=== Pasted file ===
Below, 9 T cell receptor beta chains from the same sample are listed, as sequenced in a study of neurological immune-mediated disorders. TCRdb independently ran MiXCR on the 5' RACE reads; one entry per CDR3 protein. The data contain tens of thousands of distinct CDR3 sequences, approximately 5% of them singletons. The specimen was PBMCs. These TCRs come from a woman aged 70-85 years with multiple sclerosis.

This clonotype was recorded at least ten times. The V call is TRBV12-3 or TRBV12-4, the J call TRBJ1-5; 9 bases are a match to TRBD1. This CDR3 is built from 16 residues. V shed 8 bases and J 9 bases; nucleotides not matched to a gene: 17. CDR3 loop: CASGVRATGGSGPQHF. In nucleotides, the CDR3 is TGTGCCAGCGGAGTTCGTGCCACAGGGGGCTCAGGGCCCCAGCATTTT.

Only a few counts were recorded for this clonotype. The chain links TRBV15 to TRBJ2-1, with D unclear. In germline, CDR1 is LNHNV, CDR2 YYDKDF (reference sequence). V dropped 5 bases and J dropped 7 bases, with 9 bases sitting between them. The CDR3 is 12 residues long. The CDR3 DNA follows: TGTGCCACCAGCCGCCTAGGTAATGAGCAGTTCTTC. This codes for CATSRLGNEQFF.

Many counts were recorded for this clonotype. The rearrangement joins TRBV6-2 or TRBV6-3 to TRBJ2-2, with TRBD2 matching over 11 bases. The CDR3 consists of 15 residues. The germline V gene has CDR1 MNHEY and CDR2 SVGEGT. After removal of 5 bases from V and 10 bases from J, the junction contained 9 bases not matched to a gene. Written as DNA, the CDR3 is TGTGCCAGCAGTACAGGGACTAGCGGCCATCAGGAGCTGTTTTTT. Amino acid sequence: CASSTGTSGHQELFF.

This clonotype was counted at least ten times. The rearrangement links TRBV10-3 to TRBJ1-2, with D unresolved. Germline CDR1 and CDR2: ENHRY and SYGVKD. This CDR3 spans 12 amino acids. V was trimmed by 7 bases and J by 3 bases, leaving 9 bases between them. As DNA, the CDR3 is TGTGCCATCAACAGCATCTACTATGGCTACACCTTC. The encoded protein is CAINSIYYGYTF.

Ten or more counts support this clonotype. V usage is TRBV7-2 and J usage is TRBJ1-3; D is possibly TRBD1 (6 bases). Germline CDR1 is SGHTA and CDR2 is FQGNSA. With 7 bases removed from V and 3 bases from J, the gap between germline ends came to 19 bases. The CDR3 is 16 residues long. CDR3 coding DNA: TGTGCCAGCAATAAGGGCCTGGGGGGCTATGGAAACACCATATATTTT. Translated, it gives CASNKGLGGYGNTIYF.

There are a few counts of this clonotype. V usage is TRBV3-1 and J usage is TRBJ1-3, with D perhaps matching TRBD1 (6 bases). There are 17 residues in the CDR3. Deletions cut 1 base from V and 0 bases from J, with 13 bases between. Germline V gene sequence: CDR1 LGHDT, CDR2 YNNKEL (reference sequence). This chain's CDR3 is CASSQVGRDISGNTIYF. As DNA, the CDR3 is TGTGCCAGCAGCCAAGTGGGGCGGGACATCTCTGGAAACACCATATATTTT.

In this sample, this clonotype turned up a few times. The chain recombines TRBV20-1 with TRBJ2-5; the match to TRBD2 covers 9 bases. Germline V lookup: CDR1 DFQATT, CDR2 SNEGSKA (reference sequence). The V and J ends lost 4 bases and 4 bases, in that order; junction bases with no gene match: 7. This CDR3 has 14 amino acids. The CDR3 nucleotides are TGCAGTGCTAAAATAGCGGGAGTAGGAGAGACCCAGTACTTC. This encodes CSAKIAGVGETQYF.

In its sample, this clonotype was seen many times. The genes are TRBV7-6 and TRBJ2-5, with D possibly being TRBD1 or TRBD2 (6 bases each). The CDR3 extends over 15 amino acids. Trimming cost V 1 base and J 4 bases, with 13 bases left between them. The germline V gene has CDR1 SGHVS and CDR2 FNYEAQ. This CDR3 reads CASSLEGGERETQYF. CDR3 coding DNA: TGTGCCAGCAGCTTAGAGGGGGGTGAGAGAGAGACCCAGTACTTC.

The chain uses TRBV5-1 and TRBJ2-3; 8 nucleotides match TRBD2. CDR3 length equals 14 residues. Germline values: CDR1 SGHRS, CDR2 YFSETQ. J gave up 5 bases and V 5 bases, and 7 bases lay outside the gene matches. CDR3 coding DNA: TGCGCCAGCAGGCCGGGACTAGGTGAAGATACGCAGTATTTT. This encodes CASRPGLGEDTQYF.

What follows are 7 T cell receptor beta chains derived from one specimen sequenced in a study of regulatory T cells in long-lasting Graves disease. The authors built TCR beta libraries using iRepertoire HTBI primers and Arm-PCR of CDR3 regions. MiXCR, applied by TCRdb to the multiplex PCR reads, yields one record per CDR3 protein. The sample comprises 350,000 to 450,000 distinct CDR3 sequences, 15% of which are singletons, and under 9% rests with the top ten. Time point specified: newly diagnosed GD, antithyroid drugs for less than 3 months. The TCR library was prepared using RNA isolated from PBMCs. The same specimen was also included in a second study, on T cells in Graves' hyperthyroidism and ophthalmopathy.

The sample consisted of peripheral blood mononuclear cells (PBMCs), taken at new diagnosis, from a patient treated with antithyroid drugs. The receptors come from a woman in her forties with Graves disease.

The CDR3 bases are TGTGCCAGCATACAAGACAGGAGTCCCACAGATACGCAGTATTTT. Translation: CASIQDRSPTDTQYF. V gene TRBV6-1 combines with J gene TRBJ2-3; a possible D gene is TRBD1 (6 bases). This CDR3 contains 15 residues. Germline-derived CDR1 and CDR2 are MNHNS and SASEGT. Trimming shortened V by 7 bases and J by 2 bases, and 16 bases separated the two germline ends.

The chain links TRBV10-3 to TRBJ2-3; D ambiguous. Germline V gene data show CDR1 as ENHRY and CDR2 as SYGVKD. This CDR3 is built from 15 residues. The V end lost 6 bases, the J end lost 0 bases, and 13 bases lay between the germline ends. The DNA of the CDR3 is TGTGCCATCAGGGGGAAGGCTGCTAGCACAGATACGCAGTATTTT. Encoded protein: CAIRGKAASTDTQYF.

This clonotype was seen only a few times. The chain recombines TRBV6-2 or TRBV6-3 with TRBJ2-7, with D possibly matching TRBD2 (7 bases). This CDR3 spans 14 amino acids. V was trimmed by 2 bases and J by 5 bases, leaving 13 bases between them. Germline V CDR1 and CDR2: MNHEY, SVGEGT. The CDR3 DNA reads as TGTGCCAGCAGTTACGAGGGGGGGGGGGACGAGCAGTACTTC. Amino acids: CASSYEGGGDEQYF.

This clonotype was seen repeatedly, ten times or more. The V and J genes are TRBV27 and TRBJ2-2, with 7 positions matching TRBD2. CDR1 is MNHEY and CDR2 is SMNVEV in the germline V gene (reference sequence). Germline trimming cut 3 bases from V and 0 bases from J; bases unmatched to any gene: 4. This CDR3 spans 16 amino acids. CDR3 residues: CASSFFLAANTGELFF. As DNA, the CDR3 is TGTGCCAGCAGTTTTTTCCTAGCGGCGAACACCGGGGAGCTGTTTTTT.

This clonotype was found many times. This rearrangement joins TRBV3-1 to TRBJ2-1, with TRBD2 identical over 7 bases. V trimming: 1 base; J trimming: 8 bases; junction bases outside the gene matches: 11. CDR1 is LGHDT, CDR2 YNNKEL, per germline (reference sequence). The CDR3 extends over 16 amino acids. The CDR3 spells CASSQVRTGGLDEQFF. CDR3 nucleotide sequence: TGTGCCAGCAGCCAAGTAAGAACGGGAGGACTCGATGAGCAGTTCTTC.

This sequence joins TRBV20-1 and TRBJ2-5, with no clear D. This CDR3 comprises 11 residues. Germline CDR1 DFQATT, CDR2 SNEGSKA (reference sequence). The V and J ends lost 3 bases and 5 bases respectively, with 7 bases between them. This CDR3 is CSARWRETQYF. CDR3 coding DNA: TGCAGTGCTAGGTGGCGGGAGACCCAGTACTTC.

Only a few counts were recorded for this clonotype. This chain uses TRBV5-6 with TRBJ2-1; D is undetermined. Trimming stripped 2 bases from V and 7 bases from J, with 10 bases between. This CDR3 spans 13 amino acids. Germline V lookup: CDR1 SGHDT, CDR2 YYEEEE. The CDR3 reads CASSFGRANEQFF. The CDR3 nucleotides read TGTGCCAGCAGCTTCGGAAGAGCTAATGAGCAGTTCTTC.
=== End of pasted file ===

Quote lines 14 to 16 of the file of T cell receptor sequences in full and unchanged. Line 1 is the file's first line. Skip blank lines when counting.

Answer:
The chain links TRBV10-3 to TRBJ2-3; D ambiguous. Germline V gene data show CDR1 as ENHRY and CDR2 as SYGVKD. This CDR3 is built from 15 residues. The V end lost 6 bases, the J end lost 0 bases, and 13 bases lay between the germline ends. The DNA of the CDR3 is TGTGCCATCAGGGGGAAGGCTGCTAGCACAGATACGCAGTATTTT. Encoded protein: CAIRGKAASTDTQYF.

This clonotype was seen only a few times. The chain recombines TRBV6-2 or TRBV6-3 with TRBJ2-7, with D possibly matching TRBD2 (7 bases). This CDR3 spans 14 amino acids. V was trimmed by 2 bases and J by 5 bases, leaving 13 bases between them. Germline V CDR1 and CDR2: MNHEY, SVGEGT. The CDR3 DNA reads as TGTGCCAGCAGTTACGAGGGGGGGGGGGACGAGCAGTACTTC. Amino acids: CASSYEGGGDEQYF.

This clonotype was seen repeatedly, ten times or more. The V and J genes are TRBV27 and TRBJ2-2, with 7 positions matching TRBD2. CDR1 is MNHEY and CDR2 is SMNVEV in the germline V gene (reference sequence). Germline trimming cut 3 bases from V and 0 bases from J; bases unmatched to any gene: 4. This CDR3 spans 16 amino acids. CDR3 residues: CASSFFLAANTGELFF. As DNA, the CDR3 is TGTGCCAGCAGTTTTTTCCTAGCGGCGAACACCGGGGAGCTGTTTTTT.